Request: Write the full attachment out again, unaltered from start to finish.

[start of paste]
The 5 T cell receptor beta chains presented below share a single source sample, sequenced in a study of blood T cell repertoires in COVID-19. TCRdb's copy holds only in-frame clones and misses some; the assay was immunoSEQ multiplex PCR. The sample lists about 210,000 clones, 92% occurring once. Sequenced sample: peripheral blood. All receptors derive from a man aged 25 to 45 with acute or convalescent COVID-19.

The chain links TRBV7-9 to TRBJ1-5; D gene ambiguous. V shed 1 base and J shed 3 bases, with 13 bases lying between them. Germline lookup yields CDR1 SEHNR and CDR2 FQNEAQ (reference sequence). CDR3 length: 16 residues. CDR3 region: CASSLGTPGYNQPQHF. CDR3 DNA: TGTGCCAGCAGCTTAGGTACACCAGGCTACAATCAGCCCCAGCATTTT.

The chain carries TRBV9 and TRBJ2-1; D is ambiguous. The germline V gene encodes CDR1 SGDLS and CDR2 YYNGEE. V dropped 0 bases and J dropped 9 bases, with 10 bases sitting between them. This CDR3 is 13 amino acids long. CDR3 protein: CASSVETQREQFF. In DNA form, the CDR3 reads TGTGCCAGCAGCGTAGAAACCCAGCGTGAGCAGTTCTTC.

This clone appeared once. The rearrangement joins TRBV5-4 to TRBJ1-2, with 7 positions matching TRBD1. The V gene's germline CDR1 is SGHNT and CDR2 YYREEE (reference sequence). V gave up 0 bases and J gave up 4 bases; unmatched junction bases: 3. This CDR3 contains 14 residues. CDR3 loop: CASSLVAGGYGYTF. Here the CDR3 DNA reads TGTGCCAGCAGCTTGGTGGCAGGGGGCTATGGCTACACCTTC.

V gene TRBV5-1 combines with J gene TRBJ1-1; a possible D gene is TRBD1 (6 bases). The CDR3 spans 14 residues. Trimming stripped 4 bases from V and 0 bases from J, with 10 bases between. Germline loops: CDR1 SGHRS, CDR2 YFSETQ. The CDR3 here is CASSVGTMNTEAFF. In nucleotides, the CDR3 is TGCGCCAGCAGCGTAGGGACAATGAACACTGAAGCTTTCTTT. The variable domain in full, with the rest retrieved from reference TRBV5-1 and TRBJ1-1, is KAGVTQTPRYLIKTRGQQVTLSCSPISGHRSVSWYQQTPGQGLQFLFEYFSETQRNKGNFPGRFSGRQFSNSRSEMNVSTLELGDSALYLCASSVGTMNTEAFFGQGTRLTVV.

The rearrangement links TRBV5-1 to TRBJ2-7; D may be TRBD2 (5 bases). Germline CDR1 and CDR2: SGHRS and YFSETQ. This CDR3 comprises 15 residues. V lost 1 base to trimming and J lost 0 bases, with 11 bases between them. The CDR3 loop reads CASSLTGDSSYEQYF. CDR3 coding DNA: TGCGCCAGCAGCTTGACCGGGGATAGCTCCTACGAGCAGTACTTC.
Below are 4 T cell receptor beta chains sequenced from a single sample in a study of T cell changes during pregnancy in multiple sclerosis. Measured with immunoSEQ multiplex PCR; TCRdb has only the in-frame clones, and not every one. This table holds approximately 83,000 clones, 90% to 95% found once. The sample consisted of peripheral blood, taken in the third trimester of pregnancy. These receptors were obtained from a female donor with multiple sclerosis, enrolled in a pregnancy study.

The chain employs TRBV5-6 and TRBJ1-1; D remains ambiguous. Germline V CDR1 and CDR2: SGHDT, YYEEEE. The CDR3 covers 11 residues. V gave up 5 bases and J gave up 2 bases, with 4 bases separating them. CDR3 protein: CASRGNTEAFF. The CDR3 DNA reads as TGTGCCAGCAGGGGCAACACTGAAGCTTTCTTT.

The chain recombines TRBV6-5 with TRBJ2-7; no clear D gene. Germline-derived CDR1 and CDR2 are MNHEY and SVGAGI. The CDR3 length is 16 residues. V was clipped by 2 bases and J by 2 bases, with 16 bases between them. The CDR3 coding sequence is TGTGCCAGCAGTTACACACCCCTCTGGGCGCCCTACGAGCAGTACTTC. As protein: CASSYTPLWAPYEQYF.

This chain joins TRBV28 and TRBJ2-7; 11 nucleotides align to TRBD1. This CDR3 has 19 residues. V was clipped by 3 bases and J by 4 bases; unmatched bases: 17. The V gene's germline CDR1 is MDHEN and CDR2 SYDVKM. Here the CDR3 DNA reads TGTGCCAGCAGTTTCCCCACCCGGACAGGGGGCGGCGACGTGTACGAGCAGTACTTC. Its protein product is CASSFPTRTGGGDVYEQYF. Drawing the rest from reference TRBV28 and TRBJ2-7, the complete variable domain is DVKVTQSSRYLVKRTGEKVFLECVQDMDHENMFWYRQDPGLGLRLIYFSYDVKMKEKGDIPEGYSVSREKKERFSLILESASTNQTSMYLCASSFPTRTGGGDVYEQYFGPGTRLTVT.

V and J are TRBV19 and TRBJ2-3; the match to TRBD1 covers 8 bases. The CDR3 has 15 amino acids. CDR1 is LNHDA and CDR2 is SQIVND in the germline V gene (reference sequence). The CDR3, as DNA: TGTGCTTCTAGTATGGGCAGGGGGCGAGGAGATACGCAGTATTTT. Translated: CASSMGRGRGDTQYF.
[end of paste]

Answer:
The 5 T cell receptor beta chains presented below share a single source sample, sequenced in a study of blood T cell repertoires in COVID-19. TCRdb's copy holds only in-frame clones and misses some; the assay was immunoSEQ multiplex PCR. The sample lists about 210,000 clones, 92% occurring once. Sequenced sample: peripheral blood. All receptors derive from a man aged 25 to 45 with acute or convalescent COVID-19.

The chain links TRBV7-9 to TRBJ1-5; D gene ambiguous. V shed 1 base and J shed 3 bases, with 13 bases lying between them. Germline lookup yields CDR1 SEHNR and CDR2 FQNEAQ (reference sequence). CDR3 length: 16 residues. CDR3 region: CASSLGTPGYNQPQHF. CDR3 DNA: TGTGCCAGCAGCTTAGGTACACCAGGCTACAATCAGCCCCAGCATTTT.

The chain carries TRBV9 and TRBJ2-1; D is ambiguous. The germline V gene encodes CDR1 SGDLS and CDR2 YYNGEE. V dropped 0 bases and J dropped 9 bases, with 10 bases sitting between them. This CDR3 is 13 amino acids long. CDR3 protein: CASSVETQREQFF. In DNA form, the CDR3 reads TGTGCCAGCAGCGTAGAAACCCAGCGTGAGCAGTTCTTC.

This clone appeared once. The rearrangement joins TRBV5-4 to TRBJ1-2, with 7 positions matching TRBD1. The V gene's germline CDR1 is SGHNT and CDR2 YYREEE (reference sequence). V gave up 0 bases and J gave up 4 bases; unmatched junction bases: 3. This CDR3 contains 14 residues. CDR3 loop: CASSLVAGGYGYTF. Here the CDR3 DNA reads TGTGCCAGCAGCTTGGTGGCAGGGGGCTATGGCTACACCTTC.

V gene TRBV5-1 combines with J gene TRBJ1-1; a possible D gene is TRBD1 (6 bases). The CDR3 spans 14 residues. Trimming stripped 4 bases from V and 0 bases from J, with 10 bases between. Germline loops: CDR1 SGHRS, CDR2 YFSETQ. The CDR3 here is CASSVGTMNTEAFF. In nucleotides, the CDR3 is TGCGCCAGCAGCGTAGGGACAATGAACACTGAAGCTTTCTTT. The variable domain in full, with the rest retrieved from reference TRBV5-1 and TRBJ1-1, is KAGVTQTPRYLIKTRGQQVTLSCSPISGHRSVSWYQQTPGQGLQFLFEYFSETQRNKGNFPGRFSGRQFSNSRSEMNVSTLELGDSALYLCASSVGTMNTEAFFGQGTRLTVV.

The rearrangement links TRBV5-1 to TRBJ2-7; D may be TRBD2 (5 bases). Germline CDR1 and CDR2: SGHRS and YFSETQ. This CDR3 comprises 15 residues. V lost 1 base to trimming and J lost 0 bases, with 11 bases between them. The CDR3 loop reads CASSLTGDSSYEQYF. CDR3 coding DNA: TGCGCCAGCAGCTTGACCGGGGATAGCTCCTACGAGCAGTACTTC.
Below are 4 T cell receptor beta chains sequenced from a single sample in a study of T cell changes during pregnancy in multiple sclerosis. Measured with immunoSEQ multiplex PCR; TCRdb has only the in-frame clones, and not every one. This table holds approximately 83,000 clones, 90% to 95% found once. The sample consisted of peripheral blood, taken in the third trimester of pregnancy. These receptors were obtained from a female donor with multiple sclerosis, enrolled in a pregnancy study.

The chain employs TRBV5-6 and TRBJ1-1; D remains ambiguous. Germline V CDR1 and CDR2: SGHDT, YYEEEE. The CDR3 covers 11 residues. V gave up 5 bases and J gave up 2 bases, with 4 bases separating them. CDR3 protein: CASRGNTEAFF. The CDR3 DNA reads as TGTGCCAGCAGGGGCAACACTGAAGCTTTCTTT.

The chain recombines TRBV6-5 with TRBJ2-7; no clear D gene. Germline-derived CDR1 and CDR2 are MNHEY and SVGAGI. The CDR3 length is 16 residues. V was clipped by 2 bases and J by 2 bases, with 16 bases between them. The CDR3 coding sequence is TGTGCCAGCAGTTACACACCCCTCTGGGCGCCCTACGAGCAGTACTTC. As protein: CASSYTPLWAPYEQYF.

This chain joins TRBV28 and TRBJ2-7; 11 nucleotides align to TRBD1. This CDR3 has 19 residues. V was clipped by 3 bases and J by 4 bases; unmatched bases: 17. The V gene's germline CDR1 is MDHEN and CDR2 SYDVKM. Here the CDR3 DNA reads TGTGCCAGCAGTTTCCCCACCCGGACAGGGGGCGGCGACGTGTACGAGCAGTACTTC. Its protein product is CASSFPTRTGGGDVYEQYF. Drawing the rest from reference TRBV28 and TRBJ2-7, the complete variable domain is DVKVTQSSRYLVKRTGEKVFLECVQDMDHENMFWYRQDPGLGLRLIYFSYDVKMKEKGDIPEGYSVSREKKERFSLILESASTNQTSMYLCASSFPTRTGGGDVYEQYFGPGTRLTVT.

V and J are TRBV19 and TRBJ2-3; the match to TRBD1 covers 8 bases. The CDR3 has 15 amino acids. CDR1 is LNHDA and CDR2 is SQIVND in the germline V gene (reference sequence). The CDR3, as DNA: TGTGCTTCTAGTATGGGCAGGGGGCGAGGAGATACGCAGTATTTT. Translated: CASSMGRGRGDTQYF.